Stress, not malice, is implicated in the majority of violations…
An article review.
Following a surge of high profile attacks in 2020, businesses have been increasing their investment into cybersecurity. However, many organizations are learning that investing in new systems may help, but one of the largest threats they still face comes from their own employees.
In light of this threat, the Harvard Business Review surveyed over 300 remote employees about how cybersecurity policies impacted their work, and why they sometimes chose to violate those policies. The survey found that in the vast majority of cases where an employee reported violating policy, they did so out of a desire to get their work done more efficiently.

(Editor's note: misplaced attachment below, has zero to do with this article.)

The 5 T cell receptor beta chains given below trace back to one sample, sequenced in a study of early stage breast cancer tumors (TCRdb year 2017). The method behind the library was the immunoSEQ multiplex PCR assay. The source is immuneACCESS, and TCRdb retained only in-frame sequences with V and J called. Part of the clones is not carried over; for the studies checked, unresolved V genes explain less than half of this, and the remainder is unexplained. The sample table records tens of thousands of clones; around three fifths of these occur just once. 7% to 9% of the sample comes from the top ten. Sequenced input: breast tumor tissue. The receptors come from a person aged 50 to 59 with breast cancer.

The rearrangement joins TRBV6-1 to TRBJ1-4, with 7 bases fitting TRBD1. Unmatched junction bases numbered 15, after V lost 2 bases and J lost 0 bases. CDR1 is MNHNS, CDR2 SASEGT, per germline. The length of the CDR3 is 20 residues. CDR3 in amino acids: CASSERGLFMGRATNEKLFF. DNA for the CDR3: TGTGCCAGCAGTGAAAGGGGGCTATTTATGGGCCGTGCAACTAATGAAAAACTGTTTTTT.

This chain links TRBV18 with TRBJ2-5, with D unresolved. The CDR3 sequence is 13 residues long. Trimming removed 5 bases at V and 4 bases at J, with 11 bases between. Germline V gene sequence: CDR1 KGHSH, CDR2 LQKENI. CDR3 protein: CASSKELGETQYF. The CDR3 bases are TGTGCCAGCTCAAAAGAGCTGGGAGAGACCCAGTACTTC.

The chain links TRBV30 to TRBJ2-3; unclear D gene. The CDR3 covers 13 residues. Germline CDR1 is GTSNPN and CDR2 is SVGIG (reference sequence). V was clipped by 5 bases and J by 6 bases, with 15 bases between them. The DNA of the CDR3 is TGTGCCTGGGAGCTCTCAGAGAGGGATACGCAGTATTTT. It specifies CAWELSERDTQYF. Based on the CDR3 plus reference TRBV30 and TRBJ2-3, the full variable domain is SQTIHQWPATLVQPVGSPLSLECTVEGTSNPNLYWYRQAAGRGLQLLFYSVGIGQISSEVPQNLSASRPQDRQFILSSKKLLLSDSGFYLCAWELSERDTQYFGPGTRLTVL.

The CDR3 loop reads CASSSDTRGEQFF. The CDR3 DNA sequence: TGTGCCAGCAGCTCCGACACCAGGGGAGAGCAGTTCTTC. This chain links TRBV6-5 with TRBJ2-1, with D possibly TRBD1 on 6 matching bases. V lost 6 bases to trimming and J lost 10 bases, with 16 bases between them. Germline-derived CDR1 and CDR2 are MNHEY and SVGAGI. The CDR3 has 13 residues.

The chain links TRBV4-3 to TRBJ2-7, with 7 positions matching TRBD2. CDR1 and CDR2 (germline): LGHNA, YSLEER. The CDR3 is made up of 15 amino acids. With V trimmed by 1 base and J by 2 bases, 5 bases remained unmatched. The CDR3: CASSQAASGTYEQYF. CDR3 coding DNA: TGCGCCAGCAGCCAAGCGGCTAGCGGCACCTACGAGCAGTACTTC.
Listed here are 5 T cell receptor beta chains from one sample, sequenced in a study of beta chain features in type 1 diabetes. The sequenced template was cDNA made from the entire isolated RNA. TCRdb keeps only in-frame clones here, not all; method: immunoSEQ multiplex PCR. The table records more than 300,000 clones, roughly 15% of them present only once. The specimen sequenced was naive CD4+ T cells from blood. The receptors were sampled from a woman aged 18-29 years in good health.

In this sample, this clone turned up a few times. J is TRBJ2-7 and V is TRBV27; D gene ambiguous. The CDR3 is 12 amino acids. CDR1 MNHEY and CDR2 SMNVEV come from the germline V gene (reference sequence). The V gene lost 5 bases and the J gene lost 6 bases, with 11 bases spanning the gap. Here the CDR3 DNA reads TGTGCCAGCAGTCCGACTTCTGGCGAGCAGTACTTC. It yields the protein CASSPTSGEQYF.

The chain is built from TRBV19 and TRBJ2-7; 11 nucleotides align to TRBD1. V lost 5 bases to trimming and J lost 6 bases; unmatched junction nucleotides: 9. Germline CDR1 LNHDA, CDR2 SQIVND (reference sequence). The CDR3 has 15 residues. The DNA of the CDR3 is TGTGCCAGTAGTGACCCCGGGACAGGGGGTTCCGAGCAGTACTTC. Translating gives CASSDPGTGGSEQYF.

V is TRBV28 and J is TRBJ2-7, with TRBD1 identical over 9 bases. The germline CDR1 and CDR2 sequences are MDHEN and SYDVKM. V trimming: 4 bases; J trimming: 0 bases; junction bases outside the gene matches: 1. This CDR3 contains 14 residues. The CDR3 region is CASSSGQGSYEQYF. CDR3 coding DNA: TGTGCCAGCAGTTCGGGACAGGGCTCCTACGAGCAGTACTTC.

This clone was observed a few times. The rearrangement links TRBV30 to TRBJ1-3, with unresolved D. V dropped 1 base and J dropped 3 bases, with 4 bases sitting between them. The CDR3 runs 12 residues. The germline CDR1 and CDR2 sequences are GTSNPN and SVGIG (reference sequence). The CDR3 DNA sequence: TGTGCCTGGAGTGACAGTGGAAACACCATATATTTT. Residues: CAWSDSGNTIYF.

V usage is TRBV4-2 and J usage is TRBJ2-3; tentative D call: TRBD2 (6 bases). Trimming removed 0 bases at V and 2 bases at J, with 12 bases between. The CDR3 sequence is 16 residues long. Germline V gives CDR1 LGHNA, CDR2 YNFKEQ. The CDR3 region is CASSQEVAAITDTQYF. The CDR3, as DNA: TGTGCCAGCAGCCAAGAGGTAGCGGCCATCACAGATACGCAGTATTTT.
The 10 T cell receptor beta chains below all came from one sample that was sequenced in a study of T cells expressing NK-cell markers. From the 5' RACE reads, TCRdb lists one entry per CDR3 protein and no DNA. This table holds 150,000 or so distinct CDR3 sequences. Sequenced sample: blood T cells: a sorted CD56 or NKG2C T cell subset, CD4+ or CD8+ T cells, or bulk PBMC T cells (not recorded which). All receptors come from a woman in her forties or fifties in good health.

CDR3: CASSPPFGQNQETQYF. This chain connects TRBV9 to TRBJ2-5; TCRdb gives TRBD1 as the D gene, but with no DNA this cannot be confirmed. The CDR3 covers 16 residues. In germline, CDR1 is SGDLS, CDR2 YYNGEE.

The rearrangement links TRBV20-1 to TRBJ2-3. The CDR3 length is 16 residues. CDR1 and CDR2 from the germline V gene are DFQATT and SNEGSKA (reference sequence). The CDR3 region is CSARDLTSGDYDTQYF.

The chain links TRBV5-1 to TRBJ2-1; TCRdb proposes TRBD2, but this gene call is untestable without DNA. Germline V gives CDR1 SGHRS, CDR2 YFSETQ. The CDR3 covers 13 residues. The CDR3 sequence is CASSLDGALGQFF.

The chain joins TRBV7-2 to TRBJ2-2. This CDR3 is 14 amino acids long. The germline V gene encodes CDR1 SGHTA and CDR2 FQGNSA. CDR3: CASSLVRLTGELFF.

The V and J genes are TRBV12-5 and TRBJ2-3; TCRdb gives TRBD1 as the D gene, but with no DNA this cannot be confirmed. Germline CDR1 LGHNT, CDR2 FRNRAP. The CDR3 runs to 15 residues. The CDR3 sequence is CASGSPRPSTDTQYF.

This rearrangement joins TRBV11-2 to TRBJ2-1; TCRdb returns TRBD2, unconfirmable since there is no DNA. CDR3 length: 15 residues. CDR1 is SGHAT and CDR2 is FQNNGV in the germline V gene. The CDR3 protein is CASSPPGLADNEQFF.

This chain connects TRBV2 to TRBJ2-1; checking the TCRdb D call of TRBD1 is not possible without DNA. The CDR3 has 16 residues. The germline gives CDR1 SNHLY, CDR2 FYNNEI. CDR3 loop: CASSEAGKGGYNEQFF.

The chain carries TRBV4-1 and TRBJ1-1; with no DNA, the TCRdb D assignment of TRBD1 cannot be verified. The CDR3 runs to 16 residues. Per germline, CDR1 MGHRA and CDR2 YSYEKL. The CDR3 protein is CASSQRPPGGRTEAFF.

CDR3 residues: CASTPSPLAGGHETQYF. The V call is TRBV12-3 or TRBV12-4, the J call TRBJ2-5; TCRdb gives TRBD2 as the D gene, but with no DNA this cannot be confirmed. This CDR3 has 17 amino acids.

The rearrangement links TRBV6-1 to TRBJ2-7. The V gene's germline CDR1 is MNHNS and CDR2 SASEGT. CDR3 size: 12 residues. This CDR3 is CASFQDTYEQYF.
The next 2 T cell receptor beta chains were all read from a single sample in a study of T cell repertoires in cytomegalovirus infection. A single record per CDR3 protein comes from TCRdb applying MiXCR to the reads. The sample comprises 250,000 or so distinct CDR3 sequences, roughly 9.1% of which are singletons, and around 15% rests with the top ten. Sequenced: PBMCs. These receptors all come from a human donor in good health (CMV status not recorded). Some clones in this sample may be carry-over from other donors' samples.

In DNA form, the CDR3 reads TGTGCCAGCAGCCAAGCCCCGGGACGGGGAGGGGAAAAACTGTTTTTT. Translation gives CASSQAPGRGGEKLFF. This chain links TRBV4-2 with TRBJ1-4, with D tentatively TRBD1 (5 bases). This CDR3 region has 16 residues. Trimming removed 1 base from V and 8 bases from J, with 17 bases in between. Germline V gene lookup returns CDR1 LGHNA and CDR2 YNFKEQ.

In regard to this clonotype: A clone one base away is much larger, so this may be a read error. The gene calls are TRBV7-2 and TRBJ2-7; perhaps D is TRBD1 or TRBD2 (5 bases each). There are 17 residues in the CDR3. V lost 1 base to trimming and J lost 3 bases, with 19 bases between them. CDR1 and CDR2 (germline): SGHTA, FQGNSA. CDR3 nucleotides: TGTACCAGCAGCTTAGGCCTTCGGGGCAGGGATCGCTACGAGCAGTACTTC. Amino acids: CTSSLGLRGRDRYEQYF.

While there is no way to completely eliminate the threats posed by employees, the authors of the study suggest IT staff get employee feedback on security policies. By seeking out alternatives where employee workflow is impacted the most, organizations can cut down dramatically on the temptation to break the rules. The authors say where changes to policy aren’t possible, the proper procedures to follow and why they are important should be communicated clearly.
Original article by Clay Posey and Mindy Shoss writing for the Harvard Business Review.